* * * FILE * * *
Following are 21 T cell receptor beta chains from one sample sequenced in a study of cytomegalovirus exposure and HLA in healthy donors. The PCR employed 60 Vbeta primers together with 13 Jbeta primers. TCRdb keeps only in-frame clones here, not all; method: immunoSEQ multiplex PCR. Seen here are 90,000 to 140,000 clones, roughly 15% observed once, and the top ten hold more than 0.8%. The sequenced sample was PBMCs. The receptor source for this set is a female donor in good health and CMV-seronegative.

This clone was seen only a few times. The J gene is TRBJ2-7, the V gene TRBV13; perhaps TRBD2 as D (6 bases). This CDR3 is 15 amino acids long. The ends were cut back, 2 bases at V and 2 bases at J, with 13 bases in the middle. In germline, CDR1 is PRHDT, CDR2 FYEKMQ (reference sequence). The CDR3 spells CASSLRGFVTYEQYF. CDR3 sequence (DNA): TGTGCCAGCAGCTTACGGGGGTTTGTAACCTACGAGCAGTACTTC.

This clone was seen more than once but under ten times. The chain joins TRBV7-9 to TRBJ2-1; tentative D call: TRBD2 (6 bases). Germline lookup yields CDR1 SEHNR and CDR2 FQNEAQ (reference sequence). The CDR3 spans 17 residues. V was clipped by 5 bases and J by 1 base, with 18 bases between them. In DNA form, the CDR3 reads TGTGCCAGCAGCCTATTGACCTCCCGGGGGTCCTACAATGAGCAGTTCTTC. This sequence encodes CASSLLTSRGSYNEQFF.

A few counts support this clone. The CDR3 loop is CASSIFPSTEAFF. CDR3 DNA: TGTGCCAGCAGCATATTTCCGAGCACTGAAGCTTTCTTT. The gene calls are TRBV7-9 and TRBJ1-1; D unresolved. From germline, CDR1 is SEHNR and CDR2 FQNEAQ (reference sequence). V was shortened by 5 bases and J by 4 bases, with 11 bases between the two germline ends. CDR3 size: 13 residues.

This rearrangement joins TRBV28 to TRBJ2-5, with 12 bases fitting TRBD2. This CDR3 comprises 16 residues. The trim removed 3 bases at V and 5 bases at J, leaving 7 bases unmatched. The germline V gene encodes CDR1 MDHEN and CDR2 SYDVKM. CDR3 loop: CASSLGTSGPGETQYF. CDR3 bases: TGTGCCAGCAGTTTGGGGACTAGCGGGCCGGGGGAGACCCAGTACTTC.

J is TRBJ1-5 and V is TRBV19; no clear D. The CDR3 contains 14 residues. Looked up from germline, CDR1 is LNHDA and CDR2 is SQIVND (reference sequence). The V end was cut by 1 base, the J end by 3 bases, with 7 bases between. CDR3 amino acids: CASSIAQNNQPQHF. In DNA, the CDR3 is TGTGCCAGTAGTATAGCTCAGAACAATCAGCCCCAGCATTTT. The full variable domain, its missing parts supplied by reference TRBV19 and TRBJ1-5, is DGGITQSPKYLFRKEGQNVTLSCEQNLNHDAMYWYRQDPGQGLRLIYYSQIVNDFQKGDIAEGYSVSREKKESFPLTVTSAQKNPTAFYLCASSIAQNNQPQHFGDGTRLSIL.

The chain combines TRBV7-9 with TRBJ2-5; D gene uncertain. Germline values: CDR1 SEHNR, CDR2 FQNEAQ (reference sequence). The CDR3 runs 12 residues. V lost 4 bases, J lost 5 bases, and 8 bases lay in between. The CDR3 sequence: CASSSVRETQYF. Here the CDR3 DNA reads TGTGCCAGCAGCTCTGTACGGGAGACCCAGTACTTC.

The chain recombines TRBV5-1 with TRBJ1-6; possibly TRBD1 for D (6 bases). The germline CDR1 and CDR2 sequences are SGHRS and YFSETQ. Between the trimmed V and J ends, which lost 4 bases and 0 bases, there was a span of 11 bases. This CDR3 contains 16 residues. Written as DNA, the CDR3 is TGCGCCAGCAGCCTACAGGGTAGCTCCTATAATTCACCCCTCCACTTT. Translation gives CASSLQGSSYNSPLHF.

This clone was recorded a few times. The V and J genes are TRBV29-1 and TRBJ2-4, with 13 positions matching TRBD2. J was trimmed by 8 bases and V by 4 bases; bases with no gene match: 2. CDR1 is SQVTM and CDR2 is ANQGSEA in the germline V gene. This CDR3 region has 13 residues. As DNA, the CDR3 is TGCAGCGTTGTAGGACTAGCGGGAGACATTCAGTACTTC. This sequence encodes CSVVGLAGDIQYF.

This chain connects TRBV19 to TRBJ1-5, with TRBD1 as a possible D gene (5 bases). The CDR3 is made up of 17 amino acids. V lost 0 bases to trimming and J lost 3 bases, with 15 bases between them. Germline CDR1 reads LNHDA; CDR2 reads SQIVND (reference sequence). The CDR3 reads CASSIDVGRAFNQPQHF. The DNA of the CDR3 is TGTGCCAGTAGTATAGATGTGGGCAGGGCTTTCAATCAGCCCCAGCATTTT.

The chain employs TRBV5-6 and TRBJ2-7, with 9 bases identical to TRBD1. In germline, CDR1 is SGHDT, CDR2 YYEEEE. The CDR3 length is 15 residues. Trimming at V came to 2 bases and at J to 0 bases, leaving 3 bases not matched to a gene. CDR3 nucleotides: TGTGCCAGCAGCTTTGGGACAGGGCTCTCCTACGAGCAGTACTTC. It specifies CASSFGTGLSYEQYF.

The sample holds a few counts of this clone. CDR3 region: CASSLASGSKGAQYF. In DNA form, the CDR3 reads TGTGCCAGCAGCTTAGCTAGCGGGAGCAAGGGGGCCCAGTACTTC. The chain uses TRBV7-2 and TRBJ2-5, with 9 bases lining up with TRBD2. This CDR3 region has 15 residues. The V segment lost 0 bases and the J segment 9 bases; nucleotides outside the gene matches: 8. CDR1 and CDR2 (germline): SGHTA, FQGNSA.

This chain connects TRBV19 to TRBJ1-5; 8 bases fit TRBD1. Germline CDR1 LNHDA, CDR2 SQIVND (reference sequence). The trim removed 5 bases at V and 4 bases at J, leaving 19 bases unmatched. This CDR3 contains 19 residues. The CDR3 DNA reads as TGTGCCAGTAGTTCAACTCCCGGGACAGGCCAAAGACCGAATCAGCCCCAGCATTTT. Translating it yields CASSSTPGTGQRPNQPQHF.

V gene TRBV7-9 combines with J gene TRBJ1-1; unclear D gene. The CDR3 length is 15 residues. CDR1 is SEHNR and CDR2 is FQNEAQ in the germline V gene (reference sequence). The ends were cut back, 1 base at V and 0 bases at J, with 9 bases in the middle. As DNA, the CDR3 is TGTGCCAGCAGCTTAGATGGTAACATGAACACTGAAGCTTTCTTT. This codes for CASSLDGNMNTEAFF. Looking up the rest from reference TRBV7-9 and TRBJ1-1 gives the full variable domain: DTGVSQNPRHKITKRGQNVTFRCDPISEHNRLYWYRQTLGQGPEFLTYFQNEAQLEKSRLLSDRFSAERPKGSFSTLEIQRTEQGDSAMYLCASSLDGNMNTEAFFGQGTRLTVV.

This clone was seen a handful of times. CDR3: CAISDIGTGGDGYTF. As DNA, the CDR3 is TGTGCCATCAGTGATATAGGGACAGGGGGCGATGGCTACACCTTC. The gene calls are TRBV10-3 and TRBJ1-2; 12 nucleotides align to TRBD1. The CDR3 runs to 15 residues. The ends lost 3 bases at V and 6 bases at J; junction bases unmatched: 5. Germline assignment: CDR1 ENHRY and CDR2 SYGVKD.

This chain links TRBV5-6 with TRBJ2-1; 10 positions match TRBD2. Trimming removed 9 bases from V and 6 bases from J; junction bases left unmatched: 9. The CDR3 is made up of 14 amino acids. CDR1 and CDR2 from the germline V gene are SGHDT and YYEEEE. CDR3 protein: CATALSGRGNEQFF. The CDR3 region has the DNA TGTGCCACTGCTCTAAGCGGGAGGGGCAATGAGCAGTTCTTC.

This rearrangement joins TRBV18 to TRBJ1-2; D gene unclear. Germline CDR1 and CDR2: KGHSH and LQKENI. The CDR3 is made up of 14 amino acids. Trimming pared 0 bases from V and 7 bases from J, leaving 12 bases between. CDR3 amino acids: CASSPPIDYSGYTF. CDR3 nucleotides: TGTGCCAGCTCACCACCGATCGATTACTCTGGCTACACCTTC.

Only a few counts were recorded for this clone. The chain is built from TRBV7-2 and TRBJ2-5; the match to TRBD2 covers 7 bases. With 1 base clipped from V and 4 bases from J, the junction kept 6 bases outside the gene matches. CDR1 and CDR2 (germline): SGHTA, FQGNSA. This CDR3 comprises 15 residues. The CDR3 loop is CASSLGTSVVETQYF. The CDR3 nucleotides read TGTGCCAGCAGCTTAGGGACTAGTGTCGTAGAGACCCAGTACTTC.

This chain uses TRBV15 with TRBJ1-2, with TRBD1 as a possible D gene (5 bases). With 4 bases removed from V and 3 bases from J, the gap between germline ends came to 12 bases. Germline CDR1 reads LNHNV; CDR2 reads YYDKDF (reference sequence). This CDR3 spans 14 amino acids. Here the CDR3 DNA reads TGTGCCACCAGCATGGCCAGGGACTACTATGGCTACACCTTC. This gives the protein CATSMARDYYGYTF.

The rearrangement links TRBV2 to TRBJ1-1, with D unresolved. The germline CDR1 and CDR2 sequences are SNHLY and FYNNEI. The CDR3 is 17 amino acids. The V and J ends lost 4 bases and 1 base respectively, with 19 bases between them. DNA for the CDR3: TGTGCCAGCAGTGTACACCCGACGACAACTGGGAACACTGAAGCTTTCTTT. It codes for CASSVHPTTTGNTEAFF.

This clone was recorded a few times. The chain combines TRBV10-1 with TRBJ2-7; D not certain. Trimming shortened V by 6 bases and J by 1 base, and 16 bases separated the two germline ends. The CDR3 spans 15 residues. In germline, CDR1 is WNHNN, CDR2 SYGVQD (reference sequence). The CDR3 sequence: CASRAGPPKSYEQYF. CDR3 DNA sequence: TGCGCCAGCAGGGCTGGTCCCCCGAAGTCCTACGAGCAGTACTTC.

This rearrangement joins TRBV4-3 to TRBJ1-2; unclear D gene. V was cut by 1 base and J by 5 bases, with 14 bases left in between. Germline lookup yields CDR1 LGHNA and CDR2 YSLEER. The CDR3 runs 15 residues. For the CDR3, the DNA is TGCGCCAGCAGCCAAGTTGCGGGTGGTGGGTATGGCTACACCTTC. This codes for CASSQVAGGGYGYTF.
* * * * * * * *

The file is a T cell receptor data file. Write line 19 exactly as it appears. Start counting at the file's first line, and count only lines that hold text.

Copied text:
This chain uses TRBV15 with TRBJ1-2, with TRBD1 as a possible D gene (5 bases). With 4 bases removed from V and 3 bases from J, the gap between germline ends came to 12 bases. Germline CDR1 reads LNHNV; CDR2 reads YYDKDF (reference sequence). This CDR3 spans 14 amino acids. Here the CDR3 DNA reads TGTGCCACCAGCATGGCCAGGGACTACTATGGCTACACCTTC. This gives the protein CATSMARDYYGYTF.